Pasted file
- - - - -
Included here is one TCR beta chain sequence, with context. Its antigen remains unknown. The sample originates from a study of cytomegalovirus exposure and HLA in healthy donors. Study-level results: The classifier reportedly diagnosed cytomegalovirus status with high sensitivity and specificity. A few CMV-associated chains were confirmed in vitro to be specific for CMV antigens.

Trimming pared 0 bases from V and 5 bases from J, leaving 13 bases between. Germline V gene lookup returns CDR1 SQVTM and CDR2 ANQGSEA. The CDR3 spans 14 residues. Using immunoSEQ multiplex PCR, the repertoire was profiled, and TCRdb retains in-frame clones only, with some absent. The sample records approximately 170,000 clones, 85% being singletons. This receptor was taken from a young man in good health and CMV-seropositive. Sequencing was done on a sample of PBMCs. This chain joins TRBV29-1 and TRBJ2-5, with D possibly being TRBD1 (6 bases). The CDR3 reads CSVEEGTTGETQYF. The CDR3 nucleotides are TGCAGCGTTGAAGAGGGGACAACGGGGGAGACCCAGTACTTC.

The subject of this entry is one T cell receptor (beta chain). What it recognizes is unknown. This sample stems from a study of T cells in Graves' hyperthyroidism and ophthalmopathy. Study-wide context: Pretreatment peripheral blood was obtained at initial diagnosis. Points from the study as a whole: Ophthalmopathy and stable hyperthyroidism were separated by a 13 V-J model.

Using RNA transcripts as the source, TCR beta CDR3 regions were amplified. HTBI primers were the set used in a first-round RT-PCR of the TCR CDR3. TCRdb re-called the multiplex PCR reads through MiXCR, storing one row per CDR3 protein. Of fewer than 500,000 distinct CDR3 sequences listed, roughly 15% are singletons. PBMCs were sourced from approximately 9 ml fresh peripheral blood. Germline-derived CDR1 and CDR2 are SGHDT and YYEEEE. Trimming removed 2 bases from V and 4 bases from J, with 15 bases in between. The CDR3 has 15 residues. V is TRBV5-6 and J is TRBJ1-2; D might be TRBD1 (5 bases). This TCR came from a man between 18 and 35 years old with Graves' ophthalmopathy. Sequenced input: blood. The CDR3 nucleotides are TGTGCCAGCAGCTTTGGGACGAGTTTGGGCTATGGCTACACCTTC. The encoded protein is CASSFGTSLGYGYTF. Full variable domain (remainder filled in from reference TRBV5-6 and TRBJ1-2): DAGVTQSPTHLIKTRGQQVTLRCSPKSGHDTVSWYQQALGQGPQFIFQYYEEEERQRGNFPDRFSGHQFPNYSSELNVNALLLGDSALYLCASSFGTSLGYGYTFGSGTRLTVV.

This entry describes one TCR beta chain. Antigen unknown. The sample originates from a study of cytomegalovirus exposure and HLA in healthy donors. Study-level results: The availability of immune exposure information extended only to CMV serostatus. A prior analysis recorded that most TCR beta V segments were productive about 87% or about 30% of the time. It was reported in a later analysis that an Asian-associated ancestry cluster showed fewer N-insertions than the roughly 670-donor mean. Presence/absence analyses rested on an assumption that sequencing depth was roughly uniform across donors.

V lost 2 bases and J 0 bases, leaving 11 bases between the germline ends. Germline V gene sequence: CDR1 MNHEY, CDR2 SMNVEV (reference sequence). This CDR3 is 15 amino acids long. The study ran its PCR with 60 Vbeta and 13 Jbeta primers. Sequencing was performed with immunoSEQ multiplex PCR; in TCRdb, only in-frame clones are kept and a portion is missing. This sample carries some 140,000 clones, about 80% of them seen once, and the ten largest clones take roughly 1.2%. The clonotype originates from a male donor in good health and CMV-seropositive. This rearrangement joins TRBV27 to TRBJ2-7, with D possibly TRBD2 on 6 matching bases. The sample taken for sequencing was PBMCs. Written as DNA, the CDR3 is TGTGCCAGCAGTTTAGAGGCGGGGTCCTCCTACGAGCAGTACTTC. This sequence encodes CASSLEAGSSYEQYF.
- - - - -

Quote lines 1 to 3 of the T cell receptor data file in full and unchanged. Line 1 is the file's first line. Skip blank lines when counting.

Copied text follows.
Included here is one TCR beta chain sequence, with context. Its antigen remains unknown. The sample originates from a study of cytomegalovirus exposure and HLA in healthy donors. Study-level results: The classifier reportedly diagnosed cytomegalovirus status with high sensitivity and specificity. A few CMV-associated chains were confirmed in vitro to be specific for CMV antigens.

Trimming pared 0 bases from V and 5 bases from J, leaving 13 bases between. Germline V gene lookup returns CDR1 SQVTM and CDR2 ANQGSEA. The CDR3 spans 14 residues. Using immunoSEQ multiplex PCR, the repertoire was profiled, and TCRdb retains in-frame clones only, with some absent. The sample records approximately 170,000 clones, 85% being singletons. This receptor was taken from a young man in good health and CMV-seropositive. Sequencing was done on a sample of PBMCs. This chain joins TRBV29-1 and TRBJ2-5, with D possibly being TRBD1 (6 bases). The CDR3 reads CSVEEGTTGETQYF. The CDR3 nucleotides are TGCAGCGTTGAAGAGGGGACAACGGGGGAGACCCAGTACTTC.

The subject of this entry is one T cell receptor (beta chain). What it recognizes is unknown. This sample stems from a study of T cells in Graves' hyperthyroidism and ophthalmopathy. Study-wide context: Pretreatment peripheral blood was obtained at initial diagnosis. Points from the study as a whole: Ophthalmopathy and stable hyperthyroidism were separated by a 13 V-J model.